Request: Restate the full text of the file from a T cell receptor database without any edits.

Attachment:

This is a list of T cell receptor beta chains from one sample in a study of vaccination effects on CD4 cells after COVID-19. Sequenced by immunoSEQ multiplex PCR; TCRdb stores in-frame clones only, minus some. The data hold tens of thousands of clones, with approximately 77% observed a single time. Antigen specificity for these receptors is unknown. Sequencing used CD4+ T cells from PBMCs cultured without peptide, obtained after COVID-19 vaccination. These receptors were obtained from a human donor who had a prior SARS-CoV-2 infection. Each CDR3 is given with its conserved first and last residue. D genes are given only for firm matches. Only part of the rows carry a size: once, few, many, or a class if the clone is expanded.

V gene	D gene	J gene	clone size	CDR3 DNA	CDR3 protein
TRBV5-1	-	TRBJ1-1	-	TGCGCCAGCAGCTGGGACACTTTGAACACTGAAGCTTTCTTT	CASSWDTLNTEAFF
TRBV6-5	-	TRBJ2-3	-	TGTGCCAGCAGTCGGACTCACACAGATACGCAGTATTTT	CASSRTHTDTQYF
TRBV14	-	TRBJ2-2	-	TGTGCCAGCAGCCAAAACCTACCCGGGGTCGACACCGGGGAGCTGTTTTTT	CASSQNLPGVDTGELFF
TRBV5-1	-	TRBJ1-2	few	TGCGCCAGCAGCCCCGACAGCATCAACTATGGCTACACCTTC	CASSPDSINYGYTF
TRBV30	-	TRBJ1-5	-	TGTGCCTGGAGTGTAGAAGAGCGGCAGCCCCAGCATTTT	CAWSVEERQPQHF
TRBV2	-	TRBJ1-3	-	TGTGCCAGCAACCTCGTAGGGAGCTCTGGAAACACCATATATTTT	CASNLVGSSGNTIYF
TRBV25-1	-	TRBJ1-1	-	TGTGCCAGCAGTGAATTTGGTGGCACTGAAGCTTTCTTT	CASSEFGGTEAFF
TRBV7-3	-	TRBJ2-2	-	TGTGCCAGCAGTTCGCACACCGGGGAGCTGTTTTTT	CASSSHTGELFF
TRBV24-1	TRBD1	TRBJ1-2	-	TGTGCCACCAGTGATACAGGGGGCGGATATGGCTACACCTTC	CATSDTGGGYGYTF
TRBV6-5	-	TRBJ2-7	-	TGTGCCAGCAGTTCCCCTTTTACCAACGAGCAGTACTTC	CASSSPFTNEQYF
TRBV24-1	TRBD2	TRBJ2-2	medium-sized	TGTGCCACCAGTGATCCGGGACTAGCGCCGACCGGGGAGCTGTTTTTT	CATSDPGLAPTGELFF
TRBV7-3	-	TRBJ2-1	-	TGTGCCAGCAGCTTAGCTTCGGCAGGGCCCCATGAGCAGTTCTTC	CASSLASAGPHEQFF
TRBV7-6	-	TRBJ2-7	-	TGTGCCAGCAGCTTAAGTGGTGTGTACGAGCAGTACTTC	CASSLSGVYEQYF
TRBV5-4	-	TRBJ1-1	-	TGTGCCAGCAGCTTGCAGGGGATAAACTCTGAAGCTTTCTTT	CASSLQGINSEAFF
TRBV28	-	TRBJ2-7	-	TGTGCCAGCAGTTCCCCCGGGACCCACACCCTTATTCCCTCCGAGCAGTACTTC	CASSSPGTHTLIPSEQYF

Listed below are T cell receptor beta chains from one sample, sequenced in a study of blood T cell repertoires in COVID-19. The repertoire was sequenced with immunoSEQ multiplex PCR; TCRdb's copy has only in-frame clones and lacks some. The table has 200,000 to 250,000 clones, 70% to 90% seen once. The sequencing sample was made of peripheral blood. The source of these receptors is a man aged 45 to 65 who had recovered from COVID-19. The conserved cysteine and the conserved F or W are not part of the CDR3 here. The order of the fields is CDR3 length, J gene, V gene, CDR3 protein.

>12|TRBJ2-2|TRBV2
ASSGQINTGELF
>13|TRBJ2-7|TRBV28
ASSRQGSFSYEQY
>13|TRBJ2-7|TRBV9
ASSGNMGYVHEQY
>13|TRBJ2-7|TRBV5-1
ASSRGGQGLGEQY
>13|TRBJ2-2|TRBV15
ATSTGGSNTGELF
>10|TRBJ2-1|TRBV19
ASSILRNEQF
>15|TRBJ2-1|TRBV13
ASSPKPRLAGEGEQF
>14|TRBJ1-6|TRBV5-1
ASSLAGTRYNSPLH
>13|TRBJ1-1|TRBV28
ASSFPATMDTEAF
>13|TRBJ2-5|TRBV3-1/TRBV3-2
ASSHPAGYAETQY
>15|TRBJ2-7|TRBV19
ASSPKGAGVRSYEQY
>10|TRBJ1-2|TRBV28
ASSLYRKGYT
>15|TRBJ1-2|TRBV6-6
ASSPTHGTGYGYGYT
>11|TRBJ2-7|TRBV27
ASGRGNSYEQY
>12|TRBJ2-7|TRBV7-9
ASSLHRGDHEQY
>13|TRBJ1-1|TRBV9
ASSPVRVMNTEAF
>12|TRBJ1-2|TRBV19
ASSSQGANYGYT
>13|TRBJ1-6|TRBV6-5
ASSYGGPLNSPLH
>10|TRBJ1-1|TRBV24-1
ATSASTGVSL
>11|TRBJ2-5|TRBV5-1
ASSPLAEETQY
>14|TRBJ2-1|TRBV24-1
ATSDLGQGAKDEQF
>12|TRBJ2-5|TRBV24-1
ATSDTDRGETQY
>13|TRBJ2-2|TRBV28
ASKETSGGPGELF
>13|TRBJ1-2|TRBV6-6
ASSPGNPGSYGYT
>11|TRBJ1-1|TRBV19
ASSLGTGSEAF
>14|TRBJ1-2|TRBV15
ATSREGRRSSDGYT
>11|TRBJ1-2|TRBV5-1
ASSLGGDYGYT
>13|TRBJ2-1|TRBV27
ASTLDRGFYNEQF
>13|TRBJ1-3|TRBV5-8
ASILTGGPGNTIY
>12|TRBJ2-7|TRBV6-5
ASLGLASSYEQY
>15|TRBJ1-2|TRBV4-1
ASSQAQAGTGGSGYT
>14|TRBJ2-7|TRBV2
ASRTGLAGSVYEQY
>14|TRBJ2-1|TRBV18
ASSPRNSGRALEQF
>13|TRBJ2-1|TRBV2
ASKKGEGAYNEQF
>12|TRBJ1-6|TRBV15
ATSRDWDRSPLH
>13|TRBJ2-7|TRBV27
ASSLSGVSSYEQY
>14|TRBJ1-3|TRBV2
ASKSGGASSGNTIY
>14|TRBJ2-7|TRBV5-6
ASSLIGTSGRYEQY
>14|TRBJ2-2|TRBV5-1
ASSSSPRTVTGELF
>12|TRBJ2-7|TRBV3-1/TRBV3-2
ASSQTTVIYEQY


This is a list of T cell receptor beta chains from one sample in a study of vaccination effects on CD4 cells after COVID-19. Sequenced by immunoSEQ multiplex PCR; TCRdb stores in-frame clones only, minus some. The data hold tens of thousands of clones, with approximately 77% observed a single time. Antigen specificity for these receptors is unknown. Sequencing used CD4+ T cells from PBMCs cultured without peptide, obtained after COVID-19 vaccination. These receptors were obtained from a human donor who had a prior SARS-CoV-2 infection. Each CDR3 is given with its conserved first and last residue. D genes are given only for firm matches. Only part of the rows carry a size: once, few, many, or a class if the clone is expanded.

V gene	D gene	J gene	clone size	CDR3 DNA	CDR3 protein
TRBV5-1	-	TRBJ1-1	-	TGCGCCAGCAGCTGGGACACTTTGAACACTGAAGCTTTCTTT	CASSWDTLNTEAFF
TRBV6-5	-	TRBJ2-3	-	TGTGCCAGCAGTCGGACTCACACAGATACGCAGTATTTT	CASSRTHTDTQYF
TRBV14	-	TRBJ2-2	-	TGTGCCAGCAGCCAAAACCTACCCGGGGTCGACACCGGGGAGCTGTTTTTT	CASSQNLPGVDTGELFF
TRBV5-1	-	TRBJ1-2	few	TGCGCCAGCAGCCCCGACAGCATCAACTATGGCTACACCTTC	CASSPDSINYGYTF
TRBV30	-	TRBJ1-5	-	TGTGCCTGGAGTGTAGAAGAGCGGCAGCCCCAGCATTTT	CAWSVEERQPQHF
TRBV2	-	TRBJ1-3	-	TGTGCCAGCAACCTCGTAGGGAGCTCTGGAAACACCATATATTTT	CASNLVGSSGNTIYF
TRBV25-1	-	TRBJ1-1	-	TGTGCCAGCAGTGAATTTGGTGGCACTGAAGCTTTCTTT	CASSEFGGTEAFF
TRBV7-3	-	TRBJ2-2	-	TGTGCCAGCAGTTCGCACACCGGGGAGCTGTTTTTT	CASSSHTGELFF
TRBV24-1	TRBD1	TRBJ1-2	-	TGTGCCACCAGTGATACAGGGGGCGGATATGGCTACACCTTC	CATSDTGGGYGYTF
TRBV6-5	-	TRBJ2-7	-	TGTGCCAGCAGTTCCCCTTTTACCAACGAGCAGTACTTC	CASSSPFTNEQYF
TRBV24-1	TRBD2	TRBJ2-2	medium-sized	TGTGCCACCAGTGATCCGGGACTAGCGCCGACCGGGGAGCTGTTTTTT	CATSDPGLAPTGELFF
TRBV7-3	-	TRBJ2-1	-	TGTGCCAGCAGCTTAGCTTCGGCAGGGCCCCATGAGCAGTTCTTC	CASSLASAGPHEQFF
TRBV7-6	-	TRBJ2-7	-	TGTGCCAGCAGCTTAAGTGGTGTGTACGAGCAGTACTTC	CASSLSGVYEQYF
TRBV5-4	-	TRBJ1-1	-	TGTGCCAGCAGCTTGCAGGGGATAAACTCTGAAGCTTTCTTT	CASSLQGINSEAFF
TRBV28	-	TRBJ2-7	-	TGTGCCAGCAGTTCCCCCGGGACCCACACCCTTATTCCCTCCGAGCAGTACTTC	CASSSPGTHTLIPSEQYF

Listed below are T cell receptor beta chains from one sample, sequenced in a study of blood T cell repertoires in COVID-19. The repertoire was sequenced with immunoSEQ multiplex PCR; TCRdb's copy has only in-frame clones and lacks some. The table has 200,000 to 250,000 clones, 70% to 90% seen once. The sequencing sample was made of peripheral blood. The source of these receptors is a man aged 45 to 65 who had recovered from COVID-19. The conserved cysteine and the conserved F or W are not part of the CDR3 here. The order of the fields is CDR3 length, J gene, V gene, CDR3 protein.

>12|TRBJ2-2|TRBV2
ASSGQINTGELF
>13|TRBJ2-7|TRBV28
ASSRQGSFSYEQY
>13|TRBJ2-7|TRBV9
ASSGNMGYVHEQY
>13|TRBJ2-7|TRBV5-1
ASSRGGQGLGEQY
>13|TRBJ2-2|TRBV15
ATSTGGSNTGELF
>10|TRBJ2-1|TRBV19
ASSILRNEQF
>15|TRBJ2-1|TRBV13
ASSPKPRLAGEGEQF
>14|TRBJ1-6|TRBV5-1
ASSLAGTRYNSPLH
>13|TRBJ1-1|TRBV28
ASSFPATMDTEAF
>13|TRBJ2-5|TRBV3-1/TRBV3-2
ASSHPAGYAETQY
>15|TRBJ2-7|TRBV19
ASSPKGAGVRSYEQY
>10|TRBJ1-2|TRBV28
ASSLYRKGYT
>15|TRBJ1-2|TRBV6-6
ASSPTHGTGYGYGYT
>11|TRBJ2-7|TRBV27
ASGRGNSYEQY
>12|TRBJ2-7|TRBV7-9
ASSLHRGDHEQY
>13|TRBJ1-1|TRBV9
ASSPVRVMNTEAF
>12|TRBJ1-2|TRBV19
ASSSQGANYGYT
>13|TRBJ1-6|TRBV6-5
ASSYGGPLNSPLH
>10|TRBJ1-1|TRBV24-1
ATSASTGVSL
>11|TRBJ2-5|TRBV5-1
ASSPLAEETQY
>14|TRBJ2-1|TRBV24-1
ATSDLGQGAKDEQF
>12|TRBJ2-5|TRBV24-1
ATSDTDRGETQY
>13|TRBJ2-2|TRBV28
ASKETSGGPGELF
>13|TRBJ1-2|TRBV6-6
ASSPGNPGSYGYT
>11|TRBJ1-1|TRBV19
ASSLGTGSEAF
>14|TRBJ1-2|TRBV15
ATSREGRRSSDGYT
>11|TRBJ1-2|TRBV5-1
ASSLGGDYGYT
>13|TRBJ2-1|TRBV27
ASTLDRGFYNEQF
>13|TRBJ1-3|TRBV5-8
ASILTGGPGNTIY
>12|TRBJ2-7|TRBV6-5
ASLGLASSYEQY
>15|TRBJ1-2|TRBV4-1
ASSQAQAGTGGSGYT
>14|TRBJ2-7|TRBV2
ASRTGLAGSVYEQY
>14|TRBJ2-1|TRBV18
ASSPRNSGRALEQF
>13|TRBJ2-1|TRBV2
ASKKGEGAYNEQF
>12|TRBJ1-6|TRBV15
ATSRDWDRSPLH
>13|TRBJ2-7|TRBV27
ASSLSGVSSYEQY
>14|TRBJ1-3|TRBV2
ASKSGGASSGNTIY
>14|TRBJ2-7|TRBV5-6
ASSLIGTSGRYEQY
>14|TRBJ2-2|TRBV5-1
ASSSSPRTVTGELF
>12|TRBJ2-7|TRBV3-1/TRBV3-2
ASSQTTVIYEQY